This was the ‘90s. It was a boom period for comics. Writers and artists were becoming superstars and millionaires overnight. Publishers like Marvel, DC, and Image were seeing unprecedented sales figures. Records were being shattered. Lifelong fans, readers who stood by their favorite characters through thick and thin, now stood by shaking their heads as they were pushed aside by speculators looking to cash in on a craze. You couldn’t throw a rock in a comic-book store without it landing on a comic book that had “Special Collector’s Edition” on its front cover.
“Buy! Buy! Buy!” hadn’t turned into “Sell! Sell! Sell!” yet. The bloom wasn’t off the rose.
This was the period when seemingly life-altering events were shaking up your favorite superheroes’ lives. Heck, these could have been your parents’ favorite superheroes, they’d been around that long.
DC killed off Superman! DC had Batman’s back broken! People ate it up, boy, did they ever. They couldn’t get enough of seeing these iconic characters turned inside out, ripped to shreds and kicked to the gutter. And for what reason?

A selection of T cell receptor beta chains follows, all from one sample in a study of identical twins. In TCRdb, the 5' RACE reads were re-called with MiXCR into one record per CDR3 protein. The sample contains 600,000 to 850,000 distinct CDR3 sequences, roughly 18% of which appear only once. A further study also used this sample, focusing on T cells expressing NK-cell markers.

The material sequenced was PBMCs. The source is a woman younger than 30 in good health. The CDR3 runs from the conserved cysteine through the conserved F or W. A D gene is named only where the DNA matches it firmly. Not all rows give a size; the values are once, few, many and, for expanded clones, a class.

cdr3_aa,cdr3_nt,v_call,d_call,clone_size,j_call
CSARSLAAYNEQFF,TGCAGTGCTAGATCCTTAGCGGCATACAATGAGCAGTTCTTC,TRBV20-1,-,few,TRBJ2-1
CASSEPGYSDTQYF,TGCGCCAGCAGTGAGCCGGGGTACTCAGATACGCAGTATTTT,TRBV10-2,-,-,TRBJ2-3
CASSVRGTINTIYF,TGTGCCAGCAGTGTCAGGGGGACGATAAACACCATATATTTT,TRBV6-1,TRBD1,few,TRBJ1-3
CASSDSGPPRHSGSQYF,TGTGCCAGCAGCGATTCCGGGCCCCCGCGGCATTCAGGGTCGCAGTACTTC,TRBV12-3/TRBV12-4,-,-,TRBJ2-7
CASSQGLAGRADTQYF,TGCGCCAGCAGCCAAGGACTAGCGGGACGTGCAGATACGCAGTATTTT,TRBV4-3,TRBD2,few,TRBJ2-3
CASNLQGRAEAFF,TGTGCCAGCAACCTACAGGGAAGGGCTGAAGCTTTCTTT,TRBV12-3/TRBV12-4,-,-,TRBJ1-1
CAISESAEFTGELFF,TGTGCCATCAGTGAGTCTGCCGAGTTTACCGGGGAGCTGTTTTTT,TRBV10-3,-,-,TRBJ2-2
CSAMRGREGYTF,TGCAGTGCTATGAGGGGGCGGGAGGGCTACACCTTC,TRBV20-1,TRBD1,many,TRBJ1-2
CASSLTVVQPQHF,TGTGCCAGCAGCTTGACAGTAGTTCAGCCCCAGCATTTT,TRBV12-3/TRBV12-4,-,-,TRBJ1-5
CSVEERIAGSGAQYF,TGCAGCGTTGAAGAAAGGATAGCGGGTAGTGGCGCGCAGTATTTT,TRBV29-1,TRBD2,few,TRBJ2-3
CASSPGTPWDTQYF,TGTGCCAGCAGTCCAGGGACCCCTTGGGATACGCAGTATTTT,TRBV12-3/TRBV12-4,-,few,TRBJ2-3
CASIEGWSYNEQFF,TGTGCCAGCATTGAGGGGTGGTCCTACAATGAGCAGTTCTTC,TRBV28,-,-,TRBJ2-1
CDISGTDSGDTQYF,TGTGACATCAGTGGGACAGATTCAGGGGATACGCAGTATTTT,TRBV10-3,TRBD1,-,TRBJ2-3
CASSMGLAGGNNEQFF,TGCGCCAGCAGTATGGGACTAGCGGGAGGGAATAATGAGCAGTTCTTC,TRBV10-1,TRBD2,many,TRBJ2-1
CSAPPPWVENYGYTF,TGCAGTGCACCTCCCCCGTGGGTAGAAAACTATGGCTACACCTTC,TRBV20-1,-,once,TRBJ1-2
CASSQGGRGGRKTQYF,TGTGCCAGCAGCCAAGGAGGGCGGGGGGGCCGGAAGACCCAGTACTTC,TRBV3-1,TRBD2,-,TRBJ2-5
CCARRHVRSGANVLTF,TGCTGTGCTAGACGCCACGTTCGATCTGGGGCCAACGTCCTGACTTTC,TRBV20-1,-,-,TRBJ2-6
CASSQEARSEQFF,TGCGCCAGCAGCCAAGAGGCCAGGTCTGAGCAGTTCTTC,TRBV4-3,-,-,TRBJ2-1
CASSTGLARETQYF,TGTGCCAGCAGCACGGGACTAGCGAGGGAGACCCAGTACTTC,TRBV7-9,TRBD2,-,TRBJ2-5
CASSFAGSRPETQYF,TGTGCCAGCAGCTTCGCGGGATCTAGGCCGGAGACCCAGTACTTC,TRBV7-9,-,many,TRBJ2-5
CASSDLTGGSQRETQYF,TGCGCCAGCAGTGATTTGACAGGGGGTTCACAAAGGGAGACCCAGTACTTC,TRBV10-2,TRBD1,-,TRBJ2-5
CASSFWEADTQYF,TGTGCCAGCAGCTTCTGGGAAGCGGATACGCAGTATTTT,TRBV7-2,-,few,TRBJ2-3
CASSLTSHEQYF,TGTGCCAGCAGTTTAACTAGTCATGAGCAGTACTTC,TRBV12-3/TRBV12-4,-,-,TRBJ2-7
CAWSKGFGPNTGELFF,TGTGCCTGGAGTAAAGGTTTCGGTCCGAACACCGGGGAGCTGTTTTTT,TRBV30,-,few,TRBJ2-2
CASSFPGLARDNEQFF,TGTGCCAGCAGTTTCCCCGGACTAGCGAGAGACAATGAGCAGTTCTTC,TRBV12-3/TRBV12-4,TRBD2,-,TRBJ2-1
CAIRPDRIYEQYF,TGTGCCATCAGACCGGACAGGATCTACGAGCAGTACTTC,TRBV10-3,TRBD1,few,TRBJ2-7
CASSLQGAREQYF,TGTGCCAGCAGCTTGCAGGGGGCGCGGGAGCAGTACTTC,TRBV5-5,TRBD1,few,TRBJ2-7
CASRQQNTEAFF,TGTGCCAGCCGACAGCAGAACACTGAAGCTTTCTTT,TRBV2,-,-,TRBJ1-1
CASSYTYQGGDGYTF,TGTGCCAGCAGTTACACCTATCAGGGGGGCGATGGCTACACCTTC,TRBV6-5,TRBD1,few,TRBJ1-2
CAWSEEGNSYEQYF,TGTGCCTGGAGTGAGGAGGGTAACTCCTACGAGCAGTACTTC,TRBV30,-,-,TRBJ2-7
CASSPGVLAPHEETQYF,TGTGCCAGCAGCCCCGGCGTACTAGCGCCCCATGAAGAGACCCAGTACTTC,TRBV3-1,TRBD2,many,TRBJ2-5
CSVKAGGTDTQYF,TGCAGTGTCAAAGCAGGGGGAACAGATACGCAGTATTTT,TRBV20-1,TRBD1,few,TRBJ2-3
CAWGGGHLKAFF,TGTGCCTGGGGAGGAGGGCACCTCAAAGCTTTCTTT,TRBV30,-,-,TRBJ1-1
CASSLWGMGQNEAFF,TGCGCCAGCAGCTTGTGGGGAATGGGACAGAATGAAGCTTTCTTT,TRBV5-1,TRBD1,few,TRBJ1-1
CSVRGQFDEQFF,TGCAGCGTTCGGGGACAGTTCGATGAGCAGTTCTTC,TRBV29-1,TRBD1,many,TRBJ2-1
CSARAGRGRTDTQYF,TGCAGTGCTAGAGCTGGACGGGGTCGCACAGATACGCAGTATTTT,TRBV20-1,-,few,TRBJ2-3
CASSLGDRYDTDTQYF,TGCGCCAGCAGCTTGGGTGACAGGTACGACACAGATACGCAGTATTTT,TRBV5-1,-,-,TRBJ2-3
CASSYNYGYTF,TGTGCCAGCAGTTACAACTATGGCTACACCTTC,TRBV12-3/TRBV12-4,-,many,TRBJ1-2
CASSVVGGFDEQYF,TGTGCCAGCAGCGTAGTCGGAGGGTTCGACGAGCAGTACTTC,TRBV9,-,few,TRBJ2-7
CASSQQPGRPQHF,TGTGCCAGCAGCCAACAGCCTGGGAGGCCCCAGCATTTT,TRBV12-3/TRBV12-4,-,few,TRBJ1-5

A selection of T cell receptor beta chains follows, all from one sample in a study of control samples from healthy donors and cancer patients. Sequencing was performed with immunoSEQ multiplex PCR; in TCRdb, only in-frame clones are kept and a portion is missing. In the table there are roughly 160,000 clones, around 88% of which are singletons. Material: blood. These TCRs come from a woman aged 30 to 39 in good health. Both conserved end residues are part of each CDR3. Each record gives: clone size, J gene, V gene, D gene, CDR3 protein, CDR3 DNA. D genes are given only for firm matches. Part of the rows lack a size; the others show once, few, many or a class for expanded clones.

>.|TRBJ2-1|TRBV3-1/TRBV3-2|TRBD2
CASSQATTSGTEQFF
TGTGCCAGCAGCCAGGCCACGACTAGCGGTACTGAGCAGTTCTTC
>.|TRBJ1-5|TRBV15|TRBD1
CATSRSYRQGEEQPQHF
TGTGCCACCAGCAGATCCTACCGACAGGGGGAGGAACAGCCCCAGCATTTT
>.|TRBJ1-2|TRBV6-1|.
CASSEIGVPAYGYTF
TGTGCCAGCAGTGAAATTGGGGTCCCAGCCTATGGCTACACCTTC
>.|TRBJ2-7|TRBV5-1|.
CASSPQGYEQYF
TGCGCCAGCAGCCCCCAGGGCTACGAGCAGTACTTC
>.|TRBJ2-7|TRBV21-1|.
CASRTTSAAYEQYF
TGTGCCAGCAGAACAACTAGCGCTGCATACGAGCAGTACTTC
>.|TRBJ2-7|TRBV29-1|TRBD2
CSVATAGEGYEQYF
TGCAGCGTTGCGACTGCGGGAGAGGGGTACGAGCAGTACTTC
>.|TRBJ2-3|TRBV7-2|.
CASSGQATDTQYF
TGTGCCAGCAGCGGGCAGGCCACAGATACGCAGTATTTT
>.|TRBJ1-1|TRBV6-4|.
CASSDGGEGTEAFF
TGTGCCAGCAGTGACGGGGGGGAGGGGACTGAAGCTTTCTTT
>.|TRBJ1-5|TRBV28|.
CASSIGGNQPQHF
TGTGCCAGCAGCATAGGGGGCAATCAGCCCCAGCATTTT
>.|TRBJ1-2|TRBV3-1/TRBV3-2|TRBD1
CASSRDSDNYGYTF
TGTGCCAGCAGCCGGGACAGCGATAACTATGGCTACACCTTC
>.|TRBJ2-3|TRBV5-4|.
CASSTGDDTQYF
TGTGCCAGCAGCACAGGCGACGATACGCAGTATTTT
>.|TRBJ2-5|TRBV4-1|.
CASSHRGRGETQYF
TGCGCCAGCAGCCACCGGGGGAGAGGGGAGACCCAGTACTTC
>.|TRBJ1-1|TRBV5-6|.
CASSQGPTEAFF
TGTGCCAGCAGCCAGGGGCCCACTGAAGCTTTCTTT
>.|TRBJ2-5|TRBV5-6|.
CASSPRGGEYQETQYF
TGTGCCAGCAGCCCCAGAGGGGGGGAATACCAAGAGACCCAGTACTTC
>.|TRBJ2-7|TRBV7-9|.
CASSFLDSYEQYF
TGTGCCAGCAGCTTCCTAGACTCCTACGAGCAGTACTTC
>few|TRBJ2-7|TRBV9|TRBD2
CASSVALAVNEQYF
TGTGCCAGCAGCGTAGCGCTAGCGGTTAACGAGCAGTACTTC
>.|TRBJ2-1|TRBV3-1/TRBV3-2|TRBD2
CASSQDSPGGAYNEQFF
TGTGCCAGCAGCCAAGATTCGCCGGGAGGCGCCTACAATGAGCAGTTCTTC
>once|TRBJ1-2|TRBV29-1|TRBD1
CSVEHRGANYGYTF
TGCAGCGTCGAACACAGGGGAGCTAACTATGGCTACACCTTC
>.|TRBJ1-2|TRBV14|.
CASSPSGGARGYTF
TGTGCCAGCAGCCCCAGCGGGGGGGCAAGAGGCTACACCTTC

“Buy! Buy! Buy!”
“Buy five copies of each! One copy to look at and four copies to sell someday to fund little Johnny’s college tuition.” These speculators were investing in the hopes of one day turning a major profit, regardless of the payoff to the story featured inside. Ah, a story arc with a beginning, middle, and a satisfying conclusion. It didn’t matter because those collectors weren’t actually reading the books. Comic books weren’t meant for reading anymore. They weren’t crafted. They were manufactured. All sizzle, no substance. For purposes of collecting, not for reading. One might say the editors weren’t reading the books either. They were too busy collecting their paychecks, living like rock stars.
I remember turning on the TV one evening and on a home shopping channel they were peddling comic books that were “sure to become instant collector’s items.” It was surreal. Mostly it was sad.
“Operators are standing by!”
Marvel wasn’t immune to getting in on the action. Who can blame them? It’s a business, after all, and Marvel didn’t quite have the deep pockets then like they do now under the Disney umbrella. Be honest: did you buy more than one copy of X-Men with the Jim Lee covers?